Carrol Daily Times Herald from Carroll, Iowa on October 23, 1959 · Page 3
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October 23, 1959

Carrol Daily Times Herald from Carroll, Iowa · Page 3

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Carroll, Iowa
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Friday, October 23, 1959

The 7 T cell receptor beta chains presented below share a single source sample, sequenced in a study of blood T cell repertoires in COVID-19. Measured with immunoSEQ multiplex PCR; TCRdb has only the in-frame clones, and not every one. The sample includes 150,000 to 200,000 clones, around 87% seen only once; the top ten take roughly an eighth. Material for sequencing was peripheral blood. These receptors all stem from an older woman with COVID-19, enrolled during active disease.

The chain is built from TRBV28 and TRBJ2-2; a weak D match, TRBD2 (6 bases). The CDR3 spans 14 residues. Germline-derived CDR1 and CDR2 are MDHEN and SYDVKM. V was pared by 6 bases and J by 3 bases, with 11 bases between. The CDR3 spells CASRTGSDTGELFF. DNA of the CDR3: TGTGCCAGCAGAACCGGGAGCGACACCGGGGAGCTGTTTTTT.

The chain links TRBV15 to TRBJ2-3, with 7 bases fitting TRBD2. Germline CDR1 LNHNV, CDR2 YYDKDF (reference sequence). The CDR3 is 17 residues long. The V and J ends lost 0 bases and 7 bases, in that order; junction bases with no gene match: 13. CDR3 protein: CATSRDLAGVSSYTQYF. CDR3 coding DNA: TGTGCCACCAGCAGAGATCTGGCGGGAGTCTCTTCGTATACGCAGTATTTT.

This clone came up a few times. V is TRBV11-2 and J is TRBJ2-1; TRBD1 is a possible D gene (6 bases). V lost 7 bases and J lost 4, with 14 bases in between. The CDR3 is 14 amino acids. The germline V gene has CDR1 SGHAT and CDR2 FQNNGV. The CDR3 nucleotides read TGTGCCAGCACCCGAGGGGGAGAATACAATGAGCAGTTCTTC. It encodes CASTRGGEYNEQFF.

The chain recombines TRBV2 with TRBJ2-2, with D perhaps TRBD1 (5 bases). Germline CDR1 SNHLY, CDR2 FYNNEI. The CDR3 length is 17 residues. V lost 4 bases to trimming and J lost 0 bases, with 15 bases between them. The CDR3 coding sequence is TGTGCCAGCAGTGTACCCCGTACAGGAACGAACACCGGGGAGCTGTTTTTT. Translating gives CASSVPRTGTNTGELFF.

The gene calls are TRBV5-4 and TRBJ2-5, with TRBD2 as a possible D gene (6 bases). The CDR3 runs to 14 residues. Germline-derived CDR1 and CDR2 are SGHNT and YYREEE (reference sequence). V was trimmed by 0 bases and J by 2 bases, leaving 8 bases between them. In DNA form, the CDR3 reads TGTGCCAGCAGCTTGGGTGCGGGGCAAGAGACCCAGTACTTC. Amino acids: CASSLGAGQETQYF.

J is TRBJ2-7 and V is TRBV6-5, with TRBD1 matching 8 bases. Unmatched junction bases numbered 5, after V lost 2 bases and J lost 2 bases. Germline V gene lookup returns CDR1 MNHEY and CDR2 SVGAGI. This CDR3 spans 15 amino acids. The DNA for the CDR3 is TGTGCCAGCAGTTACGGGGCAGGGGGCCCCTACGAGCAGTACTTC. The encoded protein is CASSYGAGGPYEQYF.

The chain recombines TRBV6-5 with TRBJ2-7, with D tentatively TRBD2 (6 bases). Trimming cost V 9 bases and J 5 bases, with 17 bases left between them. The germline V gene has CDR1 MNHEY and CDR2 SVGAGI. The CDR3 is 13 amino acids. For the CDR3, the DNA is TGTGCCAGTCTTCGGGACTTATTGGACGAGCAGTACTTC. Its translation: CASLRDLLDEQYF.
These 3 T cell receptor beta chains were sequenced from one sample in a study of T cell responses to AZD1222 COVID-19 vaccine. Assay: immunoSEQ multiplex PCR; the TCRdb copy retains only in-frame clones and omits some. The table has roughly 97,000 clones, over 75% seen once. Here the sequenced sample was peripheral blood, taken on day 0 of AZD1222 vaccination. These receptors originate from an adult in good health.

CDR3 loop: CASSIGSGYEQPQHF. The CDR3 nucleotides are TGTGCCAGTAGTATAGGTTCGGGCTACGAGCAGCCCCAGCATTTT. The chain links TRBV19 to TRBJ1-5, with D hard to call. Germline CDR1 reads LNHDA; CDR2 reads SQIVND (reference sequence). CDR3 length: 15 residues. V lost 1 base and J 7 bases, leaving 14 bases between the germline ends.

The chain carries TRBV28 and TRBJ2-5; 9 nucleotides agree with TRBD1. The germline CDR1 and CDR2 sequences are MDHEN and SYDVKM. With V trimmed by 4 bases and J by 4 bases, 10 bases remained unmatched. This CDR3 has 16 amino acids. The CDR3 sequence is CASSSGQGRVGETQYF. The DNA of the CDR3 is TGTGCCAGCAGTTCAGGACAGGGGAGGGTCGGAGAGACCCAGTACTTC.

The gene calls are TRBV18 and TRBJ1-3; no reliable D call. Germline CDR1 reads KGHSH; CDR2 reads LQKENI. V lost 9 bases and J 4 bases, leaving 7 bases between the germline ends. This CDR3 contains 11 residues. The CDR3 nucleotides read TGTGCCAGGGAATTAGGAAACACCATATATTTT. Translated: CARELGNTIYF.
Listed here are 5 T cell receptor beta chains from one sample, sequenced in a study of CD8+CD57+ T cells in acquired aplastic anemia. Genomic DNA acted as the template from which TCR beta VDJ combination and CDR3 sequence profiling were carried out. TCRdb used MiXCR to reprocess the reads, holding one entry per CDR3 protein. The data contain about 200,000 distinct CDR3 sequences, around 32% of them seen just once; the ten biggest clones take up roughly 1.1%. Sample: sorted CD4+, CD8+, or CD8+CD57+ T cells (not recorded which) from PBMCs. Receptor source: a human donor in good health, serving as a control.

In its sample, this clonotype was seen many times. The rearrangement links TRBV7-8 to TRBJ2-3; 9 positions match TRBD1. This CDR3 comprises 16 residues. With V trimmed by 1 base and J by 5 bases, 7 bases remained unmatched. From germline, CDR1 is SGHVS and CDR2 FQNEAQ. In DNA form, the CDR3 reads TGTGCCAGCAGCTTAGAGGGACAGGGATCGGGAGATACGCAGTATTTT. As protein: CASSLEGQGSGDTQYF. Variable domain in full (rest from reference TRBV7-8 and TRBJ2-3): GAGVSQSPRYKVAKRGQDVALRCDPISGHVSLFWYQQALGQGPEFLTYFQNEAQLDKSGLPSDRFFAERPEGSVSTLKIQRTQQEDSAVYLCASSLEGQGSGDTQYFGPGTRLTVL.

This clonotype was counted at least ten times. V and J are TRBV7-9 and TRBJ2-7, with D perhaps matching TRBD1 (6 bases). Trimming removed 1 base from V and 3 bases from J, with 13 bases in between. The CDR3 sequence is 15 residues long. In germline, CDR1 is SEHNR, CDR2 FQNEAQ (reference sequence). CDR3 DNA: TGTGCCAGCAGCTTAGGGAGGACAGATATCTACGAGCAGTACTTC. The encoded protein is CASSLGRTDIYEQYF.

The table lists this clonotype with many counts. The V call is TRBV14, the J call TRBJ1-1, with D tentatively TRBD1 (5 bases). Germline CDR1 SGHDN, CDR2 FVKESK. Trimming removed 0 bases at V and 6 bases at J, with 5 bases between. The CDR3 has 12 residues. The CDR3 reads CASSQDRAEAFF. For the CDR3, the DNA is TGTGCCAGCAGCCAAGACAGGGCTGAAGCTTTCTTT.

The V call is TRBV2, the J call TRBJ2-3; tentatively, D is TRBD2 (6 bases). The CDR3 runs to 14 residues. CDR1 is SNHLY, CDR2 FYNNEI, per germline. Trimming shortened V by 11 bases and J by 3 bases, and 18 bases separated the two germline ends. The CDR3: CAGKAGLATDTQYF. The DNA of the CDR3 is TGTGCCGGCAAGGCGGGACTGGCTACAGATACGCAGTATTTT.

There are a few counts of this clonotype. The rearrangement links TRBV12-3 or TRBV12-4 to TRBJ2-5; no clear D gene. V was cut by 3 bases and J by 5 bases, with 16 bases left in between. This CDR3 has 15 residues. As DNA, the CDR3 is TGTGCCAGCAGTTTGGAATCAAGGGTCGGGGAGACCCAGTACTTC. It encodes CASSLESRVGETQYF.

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EDITORIAL- Rockefeller's Hunting Trip Nets Little Game Hearing New York's (Joverno Nelson A. Rockefeller address i meeting of the Inland Daily Pres Association, in Chicago, Tuesday Jeft no doubt iri the minds of th< some 500 newspaper men anc women present that he has presi dential ambitions. And it could al so be agreed Rockefeller is a mos personable young man, and by no means devoid of considerable abil ity. But there was serious doub that his Chicago appearance re suited in any clarion calls being sounded for his services outside the great Empire state. And the reason his reception In Chicago was classed on the cool side is obvious. Vice President Richard Nixon has been growing significantly in stature and ability of recent months and appears now to be a cinch for the Republican nomination for president in 1960. Rockefeller's current excursion to many sections of the country is admittedly undertaken to determine whether or not he can detect any chances for his obtaining (he Republican presidential nomination. With unlimited funds at his disposal, it is not a difficult matter for him to make a personal canvass of the nation and project himself at least for consideration in the GOP convention. His counterpart in the Democratic party, Senator Kennedy, however, is likewise beginning to find perhaps being a rich man is more of a handicap than an asset in the political arena. With the backing of a tremendously rich father along with affluent brothers and sisters, Senator Kennedy has long been in the limelight and considered a favorite for the Democratic nomination. But the picture is changing. Were, as some pessimistic hangers-on tried to hint not too long ago. the Republican party in even mildly desperate straits, most of the financial problems at least of Time* Herald, Carroll, la. Friday, October 23, 1959 1959-'60 Favorite Printed Pattern a campaign could be solved in short order by giving the nod to Governor Rockefeller. But those who would have been pleased to preside at final rites for the GOP a few months ago now find an unusually robust corpse, principally as a result of the outstanding domestic and foreign leadership abilities of 'President Eisenhower and Vice President Richard Nix o n. Since the former is precluded from seeking a third term, Nixon stands in good stead to take over the helm of the ship of state and continue the present era of peace and prosperity, of which an appreciative electorate is by no means unmindful. No one can be counted out of the race, of course, least of all Governor Rockefeller who as the chief executive of New York state is not without a significant following and important recommendations. He is :o be admired for his interest in politics and concern for good government, demonstrated in a substantial fashion for many years prior to his election in the Empire state. But, so far at least, Rockefeller's interest in the Republican presidential nomination las only served to emphasize the : act the party already has an available man well trained by experience and of proven ability and hat Vice President Nixon is gong to be difficult to outrun for he nomination and election. Thoughts Then one of them said, Be pleased to go with your servants. And answered, I will go. — II Kings JA& (patent Years-Old Drama Unreels Again in New Generation Soft sfiirtdress gently bloused above a gently full-skirt — flattering shape everyone can wear and sew •with ease. Twin pleats In front, single In back. Choose wool, cotton. or silk, Tomorrow's pattern: Misses wrap-on. Printed Pattern 9446: Misses' Sizes 12, 14, 16, 18, 20. Size 16 takes 3% yards 54-Inch fabric. Prinled directions on each pattern part. Easier, accurate. Send FIFTY CENTS (coins) for this pattern — add 10 cents for each pattern for first-class mailing. Send to Marian Martin, Daily Times Herald, 25 Pattern Dept., 232 West ~ ' 18th St., New York 11, N.Y. plainly NAME, ADDRESS V/AVTO Off/I,* ,._.,! CJmVT V XTTT Print with SIZK und STYLE NUMBER. The rarest feeling that ever ights a human face is the con- entment of a loving y W. Beecher. soul.— Hen- The Brutal Truth: Russia Superior in Weapons, Also $y RAY CROMLBY Washington Correspondent .HINGTON — (NEA) — A sries of optimistic untruths is be- |jg told the American people on whejje the United States stands militarily compared with the Russians. These are the heartbreak i n g facts; The United States is not only losing out to the Russians in the space race; we are now falling behind in weapons. And the gap is growing larger — not smaller. This could endanger our chances of survival as a free nation in the decade ahead. The Russians have long had more arms than the United States — and more soldiers. But until recently, the United States had scientific and engineering superiority. Americans could turn out better arms, and make them faster. But many Russian arms are now superior. Worse yet, they're getting better — faster. New reports show that in arms research — the thing that means military superiority 10 years from today — the Soviets are ahead of the United States. Leave aside space launchers and the military values of space. Take, instead, Russian intercontinental ballistic missiles — the ones that Khrushchev has aimed at New York, Dallas, Pittsburgh, Detroit, San Francisco, St. Louis and Minneapolis. The latest intelligence information indicates these missiles — the ones the Reds already have — are more reliable than any the United States will have hi the near future. In war, fewer of them would be duds. More would hit the target. The Soviet ICBM would carry a bigger bomb. New information on Russian research in electronics, guidance systems and metals indicates they will have an even better ICBM within three years . . . one we'll be nowhere near matching by then. There are reports — not yet verified — that the Russians have done considerable work on a 12,000-mile skip-glide bomber which has certain marked advantages over an ICBM. It's almost impossible for radar to pick up for one thing — and somewhat harder to hit. Disregard U.S. government announcements that these Soviet missile and space achievements are "stunts." Russian physical science had a ong 3nd solid history of achievements long before the Reds. The Russians were good in rockets in World War II. A Russian is listed as one of the first atomic pioneers. There is evidence the rapid Russians progress is due to two things: One — a fierce belief in research— and more research. The Russians tend to scoff at the American method of making military missiles or space satellites utilizing what the Reds call only a piddling amount of research. Two — a willingness to take chances on new ideas. The Reds saw the value of an ICBM and an H-bomb before U.S. military men were willing to accept them. The Soviets are now working on radically new ideas of electronic — and ultrasonic — and psychological gas warfare with a concen- By MRS. MURIEL LAWRENCE One day when MrJ. P. was eight years old her little brother knocked a cooling pie off the kitchen window sill. Their mother, disappointed, preoccupied with worries they could not understand grabbed at the culprit so angrily that Mrs. P. cried out, "He didn't mean it! It isn't fair to spank him!" But her mother spanked anyway. Then Mrs. P.'s punishment had begun. For four days her mother refused to have anything to do with her, saying cold things like "Why do you want to kiss me good night if I'm so unfair? , . . How would an unfair mother like me care when you came home to supper? . . . I'm too unfair to tell you where your skates are . . ." Mrs. P. still remembers the pain of those four days. But what she doesn't remember is the conclusion she drew from it. As she wandered, lonely and disgraced through that desolate time, she concluded that difference from a beloved person was an end to relationship with him. She decided that safety was always oneness with him. Because of that unconscious conclusion drawn long ago, her ado- k'scent son is now giving her a difficult time. He dates a girl Mrs. P. doesn't see anything in. Two nights ago he said: "O.K., if you won't ask Pat here to supper, I'll have it with her someplace else!" Then he walked out of the house pnd didn't come home until 2 a.m. Ever since his mother has been sunk in discouragement so deep her family can't pull her out of it. Unfortunately, she believes her suffering is due to "that girl." If you were to tell her that it's due to the suffering she experienced at differing from her mother 37 years ago she'd get very angry. She'd find all kinds of reasons to justify her suffering. For though we can sometimes recall the pain of childhood punishments, we forget the conclusions it led us to. We forget how in our frightened loneliness we decided that all difference from loved people was dangerous—the end to affection. Yet it, is that old conclusion that now makes Mrs. P.'s difference from her boy so bitter. As her mother made difference from her so bitter years ago, so now she must make it bitter for her son. YOUR POCKETBOOK 'Now or Never' is Experts' Advice to Buyers of Homes trated effort that makes U.S. search look trivial. re- SO THEY SAY I cannot believe that the American people, who have contributed almost one and one-half billion dollars in military and economic aid to Spain, whould have to accept this humiliating decision, — Rep. Frank Kowalski (D- Conn.), on ban against flying U.S. flag at bases in Spain. We firmly reject attempts by Communist loaders to justify what they call "just, revolutionary wars" or "wars of liberation." War is war, no matter where or why it may be fought. — C. Douglas Dillon, Undersecretary of State. I am ready to die for your sake. The bullet which hit me is but a part of duty. — Iraqi Premier Abdel Karim Kassem, addressing the people after being would-be assassin. wounded by By FAYE HENLE You've planned to move because you are dissatisfied with the size of your home, or its age, or location, or the change that time has wrought upon your neighborhood. Now you read of: The high cost of mortgage money. The anticipated decline in home building. Mounting construction costs. What should you do? I put this question to a number of housing experts expecting them to say: "Go tell your reader that if he isn't sitting is his dream house now — when his take-home pay is probably higher than it has ever been arid after a record number of new homes have been built—he has missed the boat." The answer I got, in plainest English, was* "Tell your reader to quit stalling. The longer he waits, the more he will have to spend." There is absolute agreement that housing costs will not come down at any time in the foreseeable future. In the past two years, the Department' of Commerce's construction cost indices show a 13 per cent rise in the price of building a brick house, a 14 per cent rise in the price of constructing a frame home. Skilled construction workers who earned $2.41 an hour in 1949 and $3.24 an hour in 1955 are now getting $3.92 an hour. Unskilled laborers in the building trades who earned $1.45 an hour in 1949 and $2.06 in 1955 are now getting $2.62. Except for soft coal miners, construction workers' average hourly earnings surpass all other workers in manufacturing and the retail trades. There is absolute agreement on boosts the maximum size of FHA loans on one-family houses to $22,500 from $20,000 and eases downpayment requirements o n a house appraised by the FHA at $20,000 would be cut to $1,500 from nearly $2,000. Finally, though interest rates on mortgages are climbing up, up, up, remember this is a tax-deductible item on your federal income tax. Lake City School News Compiled for School by Correspondent Vol. S NO. <> Leaves $17 Million to City's Charity Trust FACULTY DINNER The faculty club of the Lake City community schools mot for a fi:30 dinner meeting Tuesday evening at Pilgrim Lutheran Church. Halloween decorations were u s e d. Gerald Meier was master of ceremonies, and Dan Meador was in charge of entertainment. Special guests were members of the board of education and their wives, of! whom the B. L. Willises, the Kd Hobarts, the Robert Gordons, and the Paul Macks were present, faculty members of each of the three grade schools in the system presented skits, as follows: Central, "Hester's Halloween H e p- c a t s"; Lanesboro. "Nuts t. o Crack"; Lincoln, "Mr. Tibbitts' Tree." JOURNALISTS AT MEETING Janice Staton. editor of the I960 Whirlwind, and Linda DeLong, edi- lor of the school paper, Eagles Echoes, attended a meeting of staff members of Iowa high school yearbooks and newspapers, held at Drake University in lies Moines Tuesday under the sponsorship o he Iowa Press Association. Als attending were Linda Strectcr Janet Owens, and Rosemary Doty and Miss Ruth Dixon, commcr cial instructor here, who is facul ,y advisor for the Eagles Echoes In the morning they heard Georg Mills, reporter for the DCS Moinc Xegistar and Tribune, speak 01 'What Makes a Good Newspape Story", and at the noon luncheon Jack Shelley, head of the nev department of WHO. discussei 'Journalism as a Career". Ther vere also morning and afternooi panel discussion groups. ON ATHLETIC COMMITTEE Supt. Donald Henderson h a r )een appointed a member of the audit review committee for the owa High School Athletic Associ •ition, which will meet at Boone Dct. 27 with certified accountant Robert Meriwether. On Nov. 6 the Ry HKNRV f,. SUPPLE KOSTON ' A PI — The bequest of an 82-yenr-oid mystery financier has made a Boston community charily trust one of the richest in the nation. multimillionaire harrHor -i-ho in late yoars lived so quietly his bankers rarefy saw him Stone died May 10. His 'rill of four paragraphs director) that his entire estate go to the Permanent. The sum of I? million dollars i charity Fund formed 41 vears I r t t . * i 1_ _ . i r* i _ r — _ was left by Albert Stone Jr., same comrniUfK! will attend a din- tier meeting of the association's representative council in D e s Moines, and will present their find- i ings and recommendations. IJENEFIT MATINEE Pupils of the Lake City Community Schools through the sixth grade attended a special matinee of the Madden • Stillian show presented Wednesday afternoon at the community building here. The show was sponsored by Lake City Jaycees for the benefit of the Crippled Children's Fund. * THE DOCTOR SAYS * Your Doctor Deserves Patience from the Patients the part of the experts that the demand for better housing has Christmas Beauty 7476 How Well Do You Know Your Husband? Try Test How well do you know your husband? Perhaps, not as well as you think, if: You never bother to listen to the ideas he expresses when you are in a group. Even husbands whose wives complain that they never talk to them usually speak up \vljen they are with a congenial group of friends. You really don't know what he hopes to achieve in the All of the friends the two of you Daily Times Hera I d Dally Except Sundays and Holidays By The Herald Publishing Company 515 N. Main Street Carroll, Iowa JAMES W. WILSON, Published HOWARD B. WILSON, Editor ui ft: Entered as second-class matter at the iost office at Carroll, Iowa, under •IB act of March 3, 1879. Member of the Associated Press The. Associated Press is entitled exclusively to the use for republlca- tluu of all the local news printed in this newspaper as well as all AP dispatches. Official Paper of County and City Subscription Rates By carrier boy delivery per week % .35 BY MAIL Carroll County and all Adjoining Counties, per year $12,20 Per Month f 1.40 Outside of Carroll and Adjoining Counties In Zones 1 and 2, per year— Per Month All Other Mail in States, per year— for Month . - -115.00 — .,-.-_» 1.75 the United -*19,00 2.00 share are actually YOUR friends since you have never made any effort to get acquainted with the wives of the men who are yoiu- husband's close friends. You have never bothered to study the women your husband considers attractive and those that bore him to find out just what qualities he considers most important. You always try to gel your own way when the two of you disagree about such things as what is best for the-children or financial matters, instead of honestly trying to see his point of view. You never consult him when you buy something for the house, considering the advice of your friends more important than your husband's ideas. When it comes time to buy your husband a gift, you honestly don't know what to give him. The two of you never read the same books or discuss local and world affairs. When he is grumpy you never bother to try and find out why. You are so sure that you know what is best for the children that you make decisions concerning :hem without discussing the matter with your husband. You are one of those women who think all men are pretty much alike. (All ttlunts Keservea, Service, inc.) been constant and will continue at an accelerated pace far into the future. In this industry, it is the supply factor that fluctuates. The thinking is that despite the shot- age of building funds, 1.2 million new homes will be started next year, exactly as many starts as in 1958. Tell your readers, said one expert, the theory behind making money more expensive to borrow and less available is to discourage spending. In the historical past, in periods of tight money, this is exactly what has happened. Demand for housing is postponed. We expect that this will happen again. Thus it might be more advantageous for you to plunge into that dream house sooner, rather than later. In the months ahead, because of a possible slow-up in demand, you can expect the price of existing homes to remain steady. The new housing bill offers something in your favor too; it BY HAROLD T. HYMAN, M. D. Written for NEA Service "I want to prefer charges against a doctor •— how do I go about it?" So writes an indignant reader. "My husband had a virus, a simple little virus," she writes. "He went to this doctor and asked for a shot of penicillin to get rid of it. "The doctor refused to give it to him without a lot of tests and riga marol. My husband went ^ to an other doctor and got the shot. "Now, I want to know this, is there some agency where we file charges against that first doctor?' This letter is a little more violent than some, but it is typical o) complaints too often made that doctors don't give the patients what the patients think they ought to have. This calls for a little more patience and understanding on the part of those who seek treatment. As to my correspondent quoted above: Madam, you are entirely in error. The duty of your husband's doctor was not to follow your husband's amateur instructions to give him a shot. His duty was to find out what really ailed your husband. In the case you have cited, the shot wouldn't have killed a single tiny virus — so the doctor should have your praise for sticking to his guns even at the cost of losing a patient. The letter writer apparently re- MAKE f RIENDS Add beauty to Christmas holidays with easy ''stained glass" pictures- just niecefe of different colors of cellophane, taped together. New and unusual. Color cellophane looks like stained glass. Pattern 747G: two 10-xM transfers; color chart. 'Send Thirty-five cents (coins) each pattern for ist-class mailing. Send to Daily Times Herald, 235 Household Arts Dent., Box 168 Clielsea Station, New York, 11, N.Y. Print OltKSS. ~ OUT! Our AD: NUJKBEH. New 1960 Alice ,,r Book contains K FliEE Patterns. Plus Ideas galore for home furnishings, fashions, gifts, toys, bazaar sellers— <>x- clt ng unusual designs to crochet, kn V ! £ w - embroider, huck weave, quilt. Be with the newest — »end 25 Q — What Inca city, hidden on a mountain top, was never found by the Spaniards? A — This was Machu Picchu, the ancient Inca capital, which lies some 8,000 feet above sea level in the mountains of Peru. In 1011 its jungle-covered ruins were finally discovered by Prof. Hiram Bingham. Q — What kind of sound does an ostrich make? A — The bird gives a deeptoaed roar, like that of a lion or ox, with a strange hissing sound. Q — Where is the highest point of land on the Atlantic Coast north of Rio de Janeiro, Brazil? A — Cadillac Mountain on Mount Desert Island, Maine. Q — What type of a fish is a scallop? A — Scallops are really shellfish. The big muscle that holds the two shells together is the only part j of the animfel that is eaten. | When a woman drops an article and a man starts to pick it up for her, she should let him do so. Men can't perform the small courtesies for women unless women are gracious enough to let them. gards a doctor as something like a hired man. You send for him when there's something you wan done, give him his orders and pa> him when the job's completed t your satisfaction. Patients wit! this viewpoint frequently revea their atittude when they say the> "use" Doctor X or Doctor Y. Patients who "use" their doctor often get the type of medical care you'd expect from the doctor who would let hjmself be used like a hired hand. You tell him you've a virus and he agrees you have a virus because j'ou say so. You ask for a shot of penicillin and he gives a shot of penicillin because you asked for it and you're paying for it. But not because it will do any good. He knows better but people like you may have made him careless. Not so the trained physician who has the proper respect for his profession and a decent regard for medical practice. It may not be good salesmanship or smart merchandising but he'll insist on getting the facts of your illness, deciding what's best to do in accordance with his best judgment and doing what's best for you as best he can. He'll listen to your diagnosis and your recommendations, weigh them together with other information that comes into his possession, and give them the values he thinks they deserve. If you don't approve of this sort of careful professional conduct, you've every right to take your "business" somewhere else. But as to preferring charges against the physician who conducts tiis practice in a manner befitting a doctor of medicine, the indignant reader will get small comfort or encouragement from me. I'd rather have doctor No. 1 come to see me in his secondhand jalopy than have doctor No. 2 pay me a visit in his airconditioned imousine. And I hope the irate lady will nink things over and agree with me. GIRLS ENTERTAIN The eighth grade homernaking girls entertained their mothers and grandmothers at a tea held Tuesday afternoon in the high school homernnking room. Virginia Owens welcomed the guests, and outlined coming activities of the class which include child care clothing, hobbies, and good grooming. Sherry Stewart and Pat Henderson discussed the completec units: Safety in the Kitchen; anc Foods. Eula Tremain and Nancy Albright then showed a filmstrip en teen age problems, entitlec "Confidence." Punch and cookies were served. Mrs. Ora Jane Hunter is class instructor. TEACHERS MEET Approximately 200 members ol the Calhoun County Teachers' Association met Wednesday evening in the Lake City gymnasium. Professor Victor Lagmarchino from Iowa State University at Ames, spoke on "Actors and Re-actors". The Lake City concert band di reeled by Gerald Kinney played an opening prelude. Mrs. Thomas Williams, vocal music instructor, presented the mixed chorus, girli sextet, boys quartet, and the all- state quartets singing as a unit. Ted Essig of Lake City is president of the association. ADULT CLASS MEETS The men of the adult evening agriculture class in Lake City hac their first meeting Tuesday eve ning of this week at the high school here and heard William Brownrigg, representative of the Miller Chemical Co. of Des Moines lecture and present a film on "Con trol of Cattle Grubs and Lice" Twenty attended. Coffee and doughnuts were served at the close. Rudy Engstrom is the in structor. « ' INSTRUCTORS TO MEET VocaJ and instrumental instruc tors of the schools of Calhoun County will meet at the high school in Lake City next Tuesday, 4-8 p.m. in one of the year's training-in-service programs. An instructor will be present from Iowa State Teachez's College. Barbs A man may be smart enough to ead his wife like a book, but can e shut her up? The best way to fee! for the un- ortunate poor people is deep down n your pocket. Settlement workers do a lot of good, and we don't mean bill col- ectors. If nothing else, you soon can ex- icct the thermometer to go down. o to support charifablo work m Greater Boston. It was the lars est. charitable bequest ever made to a community trust. Trustee of the fund is the Bo*ton Safe Deposit and Trust Co. The bank's president, William W. Wolbach, says Stone long had been a depositor but came to thf; bank rarely and had been in failing health in recent years. It was not a • case of rags to riches, however. Wolbach says h« understood Stone was left several million dollars by his father. Fund officials said most of the money is in "sound common stock." "We honestly didn't really know what Stone did," says Wolhach. "Twenty years ago he walked into our office and said he had decided to give something to charity. We explained how our organization operates to help many charities in the metropolitan area. "He concluded, That's what I'm looking for.'" Money for the various community projects comes from interest on the funds held in trust. Sidney Stone, a cousin, is the only living relative. He says Stone attended Chauncey Hall School but did not go to college. At the turn of the century Albert was in the shoe business as a jobber. He sold the firm in 1910 and joined his grandfather and other relatives in the real estate business. Remember Way. Back When Nineteen Forty-Nine— Bringing the total of Carroll Public School buses to four, a new 42-passenger Dodge bus was put into operation this morning. The bus has a six-speed transmission drive, and will go the Maple River route, driven by Kenneth Schwarzenbach. Nineteen Forty-Nine— Joan Cavanaugh was elected queen of homecoming at the half al the game in which the Tigers beat Boone 7-6. Nineteen Forty-Nine— Rubinoff and his violin will appear in two concerts here Thursday — at the assembly programs ?t Glidden and Carroll high schools and at St. Angela Academy, Nineteen Forty-Nine— The annual sweater dance next Saturday is sponsored by the Band Boosters. Posing for a picture are Wade Raridon, Donna Lee McCoy, Beverly Short and Jack Heuton. Nineteen Forty-Nine— The Manning Garden Club is sponsoring a flower show, "Prelude to Christmas," at the Legion [fall two days. It is non-competitive. The average fly lays about 900,000,000 eggs. Why did they all have o hatch just outside our kitchen door? There's really more happiness in laving something to look forward o than in having everything you want. itm A Good Thought for Today: Experience is something you get while searching for something else. A Good Thought For Moving Doy; Moving is * job for experts ... so call us first and be glad later. Crouse Cartage Co. Carroll Phon* 3521 no. 1 specialist in packing and moving Those who make the worst use of their time are the first to complain of its shortness. R. J. "Bob" DOLEZAL DON'T ARGUE WITH BURGLARS . . . FOR YOUR LIFE'S AT STAKE. A burglary policy will pay for their take. For the answer to your insurance questions feel free to call me at the Dolaial insurance Agency. Dial 4140. * WHERE Do You Live? NO MATTER! You Can Be SURE Channel Master's CHAMPION Will Improve Your TV Reception COAST TO- COAST STORE CARROLL